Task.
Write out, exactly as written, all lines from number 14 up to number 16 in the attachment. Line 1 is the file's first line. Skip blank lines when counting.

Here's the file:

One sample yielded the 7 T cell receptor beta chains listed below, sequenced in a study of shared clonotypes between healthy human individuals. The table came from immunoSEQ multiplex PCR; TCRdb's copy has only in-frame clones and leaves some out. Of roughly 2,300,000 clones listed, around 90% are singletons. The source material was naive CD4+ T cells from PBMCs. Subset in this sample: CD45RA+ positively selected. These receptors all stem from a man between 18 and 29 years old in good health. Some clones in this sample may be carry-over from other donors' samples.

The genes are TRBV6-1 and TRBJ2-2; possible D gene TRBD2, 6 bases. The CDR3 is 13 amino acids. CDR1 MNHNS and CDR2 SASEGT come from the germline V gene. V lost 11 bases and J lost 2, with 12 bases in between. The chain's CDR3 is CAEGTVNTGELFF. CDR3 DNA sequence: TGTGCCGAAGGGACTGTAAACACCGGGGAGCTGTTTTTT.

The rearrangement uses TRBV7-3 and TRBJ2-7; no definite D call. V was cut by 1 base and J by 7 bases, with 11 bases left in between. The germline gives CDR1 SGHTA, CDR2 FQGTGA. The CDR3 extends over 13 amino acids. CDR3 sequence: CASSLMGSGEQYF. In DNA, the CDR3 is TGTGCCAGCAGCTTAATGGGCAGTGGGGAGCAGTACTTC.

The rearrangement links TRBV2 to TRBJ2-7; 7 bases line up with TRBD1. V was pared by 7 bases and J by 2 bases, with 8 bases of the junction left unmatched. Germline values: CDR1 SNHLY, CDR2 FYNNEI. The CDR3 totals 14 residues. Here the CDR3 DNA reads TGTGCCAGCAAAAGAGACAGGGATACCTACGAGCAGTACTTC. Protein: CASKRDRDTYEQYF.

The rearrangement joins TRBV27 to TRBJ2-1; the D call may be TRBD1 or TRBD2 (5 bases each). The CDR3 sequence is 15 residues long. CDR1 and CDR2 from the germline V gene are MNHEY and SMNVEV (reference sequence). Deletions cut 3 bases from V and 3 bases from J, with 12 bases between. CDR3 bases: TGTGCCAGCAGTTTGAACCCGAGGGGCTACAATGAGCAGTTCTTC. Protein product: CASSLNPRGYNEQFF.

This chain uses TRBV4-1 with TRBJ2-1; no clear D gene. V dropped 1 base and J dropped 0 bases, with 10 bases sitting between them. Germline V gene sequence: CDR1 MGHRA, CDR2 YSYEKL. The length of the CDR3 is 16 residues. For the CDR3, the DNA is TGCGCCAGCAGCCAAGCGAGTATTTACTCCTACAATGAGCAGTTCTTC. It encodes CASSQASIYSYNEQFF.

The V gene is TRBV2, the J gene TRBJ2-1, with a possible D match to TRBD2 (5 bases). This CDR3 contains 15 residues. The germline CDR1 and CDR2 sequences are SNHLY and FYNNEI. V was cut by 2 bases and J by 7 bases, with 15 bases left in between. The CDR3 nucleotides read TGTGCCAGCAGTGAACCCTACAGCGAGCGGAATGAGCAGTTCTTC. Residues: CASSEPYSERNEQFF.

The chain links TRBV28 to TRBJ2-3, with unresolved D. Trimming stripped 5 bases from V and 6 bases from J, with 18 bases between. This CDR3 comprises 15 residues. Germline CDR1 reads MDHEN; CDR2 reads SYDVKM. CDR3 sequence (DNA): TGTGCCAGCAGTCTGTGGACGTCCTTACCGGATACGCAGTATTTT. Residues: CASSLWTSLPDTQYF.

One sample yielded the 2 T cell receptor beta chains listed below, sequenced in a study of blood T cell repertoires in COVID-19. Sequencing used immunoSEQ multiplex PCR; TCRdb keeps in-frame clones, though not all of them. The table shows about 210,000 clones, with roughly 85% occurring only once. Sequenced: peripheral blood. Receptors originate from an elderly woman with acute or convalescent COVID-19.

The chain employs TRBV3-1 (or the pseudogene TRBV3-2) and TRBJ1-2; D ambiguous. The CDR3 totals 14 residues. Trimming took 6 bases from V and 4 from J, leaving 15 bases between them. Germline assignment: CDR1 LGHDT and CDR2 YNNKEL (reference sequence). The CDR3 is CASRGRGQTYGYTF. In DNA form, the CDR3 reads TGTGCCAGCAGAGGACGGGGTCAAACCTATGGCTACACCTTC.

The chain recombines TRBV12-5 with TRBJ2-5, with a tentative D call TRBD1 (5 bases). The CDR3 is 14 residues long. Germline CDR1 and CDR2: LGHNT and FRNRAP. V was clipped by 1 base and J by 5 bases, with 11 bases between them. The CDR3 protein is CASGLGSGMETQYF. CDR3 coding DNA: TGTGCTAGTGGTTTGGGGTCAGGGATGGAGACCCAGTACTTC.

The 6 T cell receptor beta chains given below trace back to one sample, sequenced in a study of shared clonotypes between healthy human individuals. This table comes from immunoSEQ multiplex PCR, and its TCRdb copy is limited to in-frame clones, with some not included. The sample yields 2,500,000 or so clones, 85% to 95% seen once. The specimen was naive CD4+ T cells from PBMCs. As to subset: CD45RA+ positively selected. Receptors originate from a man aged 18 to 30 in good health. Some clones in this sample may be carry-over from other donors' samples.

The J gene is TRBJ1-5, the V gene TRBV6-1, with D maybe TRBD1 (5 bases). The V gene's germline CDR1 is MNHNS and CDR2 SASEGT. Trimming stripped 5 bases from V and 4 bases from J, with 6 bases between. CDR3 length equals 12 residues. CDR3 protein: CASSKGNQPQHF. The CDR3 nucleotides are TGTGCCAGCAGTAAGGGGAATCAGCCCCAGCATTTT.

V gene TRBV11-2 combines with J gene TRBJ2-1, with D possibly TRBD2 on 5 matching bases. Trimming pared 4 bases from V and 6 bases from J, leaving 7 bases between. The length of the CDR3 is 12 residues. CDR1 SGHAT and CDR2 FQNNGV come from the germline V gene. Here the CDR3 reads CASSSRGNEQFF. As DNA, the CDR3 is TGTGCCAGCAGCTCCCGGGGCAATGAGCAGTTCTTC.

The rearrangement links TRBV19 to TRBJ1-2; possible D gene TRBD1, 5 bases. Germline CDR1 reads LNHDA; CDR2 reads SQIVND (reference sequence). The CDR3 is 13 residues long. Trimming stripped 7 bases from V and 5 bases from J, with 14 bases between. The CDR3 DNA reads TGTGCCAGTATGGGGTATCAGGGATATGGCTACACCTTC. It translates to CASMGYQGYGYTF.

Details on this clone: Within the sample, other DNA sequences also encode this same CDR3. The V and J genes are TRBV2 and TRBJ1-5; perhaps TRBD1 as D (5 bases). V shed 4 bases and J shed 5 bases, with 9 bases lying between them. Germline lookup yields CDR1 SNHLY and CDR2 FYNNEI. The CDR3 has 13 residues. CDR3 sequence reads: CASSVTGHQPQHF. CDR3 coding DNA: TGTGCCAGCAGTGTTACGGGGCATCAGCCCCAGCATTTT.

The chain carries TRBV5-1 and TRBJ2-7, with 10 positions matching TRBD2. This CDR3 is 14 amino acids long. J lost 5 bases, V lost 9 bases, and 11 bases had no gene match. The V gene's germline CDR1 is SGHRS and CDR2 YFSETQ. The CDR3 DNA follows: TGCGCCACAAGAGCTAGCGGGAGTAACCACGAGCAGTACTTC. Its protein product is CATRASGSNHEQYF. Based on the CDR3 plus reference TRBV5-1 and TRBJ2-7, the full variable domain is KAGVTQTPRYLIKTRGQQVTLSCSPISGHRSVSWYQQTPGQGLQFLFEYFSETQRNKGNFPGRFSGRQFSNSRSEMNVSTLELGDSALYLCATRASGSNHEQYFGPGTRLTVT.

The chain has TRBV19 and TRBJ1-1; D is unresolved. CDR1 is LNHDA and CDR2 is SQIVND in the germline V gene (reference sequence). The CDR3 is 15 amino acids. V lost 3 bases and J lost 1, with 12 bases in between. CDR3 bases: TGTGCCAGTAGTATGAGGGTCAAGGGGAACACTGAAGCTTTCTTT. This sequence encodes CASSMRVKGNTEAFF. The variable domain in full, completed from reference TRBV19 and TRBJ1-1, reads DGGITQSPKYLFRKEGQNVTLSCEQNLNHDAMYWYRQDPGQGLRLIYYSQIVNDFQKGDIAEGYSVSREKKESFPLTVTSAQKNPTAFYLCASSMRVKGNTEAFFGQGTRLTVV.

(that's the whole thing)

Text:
V gene TRBV11-2 combines with J gene TRBJ2-1, with D possibly TRBD2 on 5 matching bases. Trimming pared 4 bases from V and 6 bases from J, leaving 7 bases between. The length of the CDR3 is 12 residues. CDR1 SGHAT and CDR2 FQNNGV come from the germline V gene. Here the CDR3 reads CASSSRGNEQFF. As DNA, the CDR3 is TGTGCCAGCAGCTCCCGGGGCAATGAGCAGTTCTTC.

The rearrangement links TRBV19 to TRBJ1-2; possible D gene TRBD1, 5 bases. Germline CDR1 reads LNHDA; CDR2 reads SQIVND (reference sequence). The CDR3 is 13 residues long. Trimming stripped 7 bases from V and 5 bases from J, with 14 bases between. The CDR3 DNA reads TGTGCCAGTATGGGGTATCAGGGATATGGCTACACCTTC. It translates to CASMGYQGYGYTF.

Details on this clone: Within the sample, other DNA sequences also encode this same CDR3. The V and J genes are TRBV2 and TRBJ1-5; perhaps TRBD1 as D (5 bases). V shed 4 bases and J shed 5 bases, with 9 bases lying between them. Germline lookup yields CDR1 SNHLY and CDR2 FYNNEI. The CDR3 has 13 residues. CDR3 sequence reads: CASSVTGHQPQHF. CDR3 coding DNA: TGTGCCAGCAGTGTTACGGGGCATCAGCCCCAGCATTTT.